James Bland Redevelopment

City of Alexandria, Virginia
Owner: Eakin Youngentaub and Associates

The James Bland Development property comprises nearly five city blocks within the northern end of the City of Alexandria, Virginia, and was the site of the historic James Bland Homes, a public housing project constructed in 1954 and 1959.  The proposed redevelopment of the property replaced the older public housing with market-rate and affordable homes.  WSSI's Thunderbird Archeology division provided archeology consulting services on this multi-year phased redevelopment project.

The James Bland residential complex was considered a contributing element of the Parker-Gray Historic District and the proposed demolition of the existing structures was considered an adverse effect to the district.  WSSI directed the Section 106 consultation process for the entire project, which consisted of identifying, inviting, and meeting with individuals and groups that were interested in participating in the consultation process.  WSSI coordinated all aspects of the project review with the Virginia Department of Historic Resources, the City of Alexandria Board of Architectural Review, and other agencies, and also wrote the Programmatic Agreement (PA) for the demolition conditions, which were approved by all consulting parties and are currently being implemented.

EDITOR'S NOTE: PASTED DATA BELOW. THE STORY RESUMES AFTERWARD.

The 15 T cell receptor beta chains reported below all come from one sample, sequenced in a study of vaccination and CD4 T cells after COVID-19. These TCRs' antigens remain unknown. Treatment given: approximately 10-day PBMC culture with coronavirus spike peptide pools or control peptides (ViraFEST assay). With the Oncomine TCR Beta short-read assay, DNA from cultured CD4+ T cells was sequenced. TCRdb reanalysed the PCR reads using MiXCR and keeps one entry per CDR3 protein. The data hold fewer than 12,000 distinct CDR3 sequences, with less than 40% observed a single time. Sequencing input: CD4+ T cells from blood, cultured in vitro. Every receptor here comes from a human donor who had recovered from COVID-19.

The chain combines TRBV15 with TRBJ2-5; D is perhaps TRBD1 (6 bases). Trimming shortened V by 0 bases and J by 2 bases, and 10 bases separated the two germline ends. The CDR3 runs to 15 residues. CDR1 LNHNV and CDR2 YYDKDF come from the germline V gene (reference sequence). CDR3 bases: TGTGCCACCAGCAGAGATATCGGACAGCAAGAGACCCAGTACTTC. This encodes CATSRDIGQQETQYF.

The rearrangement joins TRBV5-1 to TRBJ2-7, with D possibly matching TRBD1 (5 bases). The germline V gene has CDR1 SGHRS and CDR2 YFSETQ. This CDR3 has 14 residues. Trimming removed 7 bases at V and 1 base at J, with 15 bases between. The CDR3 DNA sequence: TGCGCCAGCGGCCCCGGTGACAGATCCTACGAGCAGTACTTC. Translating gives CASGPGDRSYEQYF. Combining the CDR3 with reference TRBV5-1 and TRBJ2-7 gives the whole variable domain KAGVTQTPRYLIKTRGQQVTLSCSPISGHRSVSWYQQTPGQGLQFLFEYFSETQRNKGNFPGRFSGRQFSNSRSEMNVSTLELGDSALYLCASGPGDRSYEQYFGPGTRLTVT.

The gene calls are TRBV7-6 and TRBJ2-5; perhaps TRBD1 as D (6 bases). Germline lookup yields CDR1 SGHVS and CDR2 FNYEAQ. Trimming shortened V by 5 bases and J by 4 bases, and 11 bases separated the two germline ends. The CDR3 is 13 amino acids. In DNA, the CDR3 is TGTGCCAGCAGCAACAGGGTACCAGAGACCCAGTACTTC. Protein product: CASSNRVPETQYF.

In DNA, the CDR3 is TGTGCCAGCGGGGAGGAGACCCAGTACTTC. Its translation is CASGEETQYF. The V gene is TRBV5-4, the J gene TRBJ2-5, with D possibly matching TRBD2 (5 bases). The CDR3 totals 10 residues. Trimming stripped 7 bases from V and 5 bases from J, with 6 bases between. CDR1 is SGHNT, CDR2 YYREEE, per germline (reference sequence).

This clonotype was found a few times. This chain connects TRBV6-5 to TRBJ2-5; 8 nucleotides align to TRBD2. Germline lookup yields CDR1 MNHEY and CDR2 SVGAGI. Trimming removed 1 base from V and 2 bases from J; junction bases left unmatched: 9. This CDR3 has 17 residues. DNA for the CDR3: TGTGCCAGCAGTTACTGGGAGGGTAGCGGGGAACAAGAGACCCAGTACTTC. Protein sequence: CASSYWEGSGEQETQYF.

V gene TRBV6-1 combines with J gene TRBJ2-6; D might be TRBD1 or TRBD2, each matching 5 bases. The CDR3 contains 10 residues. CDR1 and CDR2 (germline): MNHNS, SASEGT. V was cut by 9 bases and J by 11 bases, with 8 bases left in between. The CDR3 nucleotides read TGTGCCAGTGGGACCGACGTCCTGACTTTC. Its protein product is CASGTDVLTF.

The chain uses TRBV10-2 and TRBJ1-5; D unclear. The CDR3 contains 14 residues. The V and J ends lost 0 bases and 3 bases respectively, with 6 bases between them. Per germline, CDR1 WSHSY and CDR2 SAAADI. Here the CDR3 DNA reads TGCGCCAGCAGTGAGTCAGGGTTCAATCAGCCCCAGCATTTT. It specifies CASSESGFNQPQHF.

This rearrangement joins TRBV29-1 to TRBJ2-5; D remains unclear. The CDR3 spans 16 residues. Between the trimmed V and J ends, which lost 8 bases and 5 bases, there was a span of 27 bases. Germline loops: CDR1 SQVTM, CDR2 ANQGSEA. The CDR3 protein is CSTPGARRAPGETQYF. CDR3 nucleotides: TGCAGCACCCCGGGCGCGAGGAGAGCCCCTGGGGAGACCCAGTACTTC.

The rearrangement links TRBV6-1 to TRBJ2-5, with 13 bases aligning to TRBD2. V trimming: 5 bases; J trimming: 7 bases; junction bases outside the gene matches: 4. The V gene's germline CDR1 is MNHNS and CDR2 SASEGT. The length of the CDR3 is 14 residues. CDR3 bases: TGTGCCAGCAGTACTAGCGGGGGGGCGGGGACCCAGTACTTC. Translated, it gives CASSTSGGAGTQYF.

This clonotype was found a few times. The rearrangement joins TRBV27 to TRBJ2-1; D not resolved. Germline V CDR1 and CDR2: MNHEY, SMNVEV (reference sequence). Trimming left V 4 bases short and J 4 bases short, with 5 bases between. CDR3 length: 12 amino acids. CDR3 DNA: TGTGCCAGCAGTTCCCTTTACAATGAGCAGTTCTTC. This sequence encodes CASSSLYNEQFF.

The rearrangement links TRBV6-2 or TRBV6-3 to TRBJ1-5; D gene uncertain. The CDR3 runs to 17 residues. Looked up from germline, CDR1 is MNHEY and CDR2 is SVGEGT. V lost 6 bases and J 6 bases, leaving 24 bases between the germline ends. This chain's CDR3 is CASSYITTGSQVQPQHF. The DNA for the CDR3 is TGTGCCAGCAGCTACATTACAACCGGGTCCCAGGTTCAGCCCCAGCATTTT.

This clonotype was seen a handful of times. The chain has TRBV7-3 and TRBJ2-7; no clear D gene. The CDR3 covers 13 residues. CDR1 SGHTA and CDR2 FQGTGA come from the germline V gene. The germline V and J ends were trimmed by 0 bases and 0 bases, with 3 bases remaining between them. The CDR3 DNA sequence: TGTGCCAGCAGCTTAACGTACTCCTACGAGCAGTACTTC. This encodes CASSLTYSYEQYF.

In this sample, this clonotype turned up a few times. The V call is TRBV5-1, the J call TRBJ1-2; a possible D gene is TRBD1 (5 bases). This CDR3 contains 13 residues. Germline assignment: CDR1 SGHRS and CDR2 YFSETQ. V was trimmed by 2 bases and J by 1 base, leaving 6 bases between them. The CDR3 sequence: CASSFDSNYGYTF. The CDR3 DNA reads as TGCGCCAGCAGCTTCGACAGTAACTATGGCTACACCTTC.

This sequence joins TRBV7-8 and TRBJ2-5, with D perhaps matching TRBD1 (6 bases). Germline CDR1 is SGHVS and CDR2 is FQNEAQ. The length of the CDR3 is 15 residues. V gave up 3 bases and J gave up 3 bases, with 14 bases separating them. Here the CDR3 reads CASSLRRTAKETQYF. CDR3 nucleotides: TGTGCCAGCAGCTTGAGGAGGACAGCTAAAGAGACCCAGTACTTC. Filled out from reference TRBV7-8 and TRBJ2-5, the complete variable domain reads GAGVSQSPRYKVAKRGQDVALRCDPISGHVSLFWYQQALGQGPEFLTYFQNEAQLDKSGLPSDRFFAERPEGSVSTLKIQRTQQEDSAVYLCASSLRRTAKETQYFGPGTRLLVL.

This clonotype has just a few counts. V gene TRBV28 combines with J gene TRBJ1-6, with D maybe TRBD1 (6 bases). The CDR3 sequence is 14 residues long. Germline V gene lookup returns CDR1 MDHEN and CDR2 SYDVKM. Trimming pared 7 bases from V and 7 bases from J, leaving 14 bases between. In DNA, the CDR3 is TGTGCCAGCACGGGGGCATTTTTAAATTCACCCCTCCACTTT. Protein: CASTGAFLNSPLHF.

A Documentary Study of the history of the five city blocks was required as a condition of the PA. WSSI and its subconsultant conducted the documentary research, conducted oral history interviews with some of the early residents of the housing, and authored the report.  Based on WSSI’s research, a Phase I archeological survey was recommended, and a research design was developed in consultation with the Alexandria City Archeologist.

WSSI subsequently conducted the Phase I Archeological Survey on the five city blocks, resulting in two archeological sites that warranted further investigation.  Phase II evaluations of the two sites are planned prior to the phased development of those city blocks.  Both the documentary research and the Phase I archeological work indicated that deep shaft features, such as wells or privies, may have been preserved beneath the urban fills, and archeological monitoring was recommended.  In addition, a Resource Management Plan was prepared for each of the city blocks, which incorporated the Plan for Unanticipated Archeological Discoveries (a stipulation of the PA).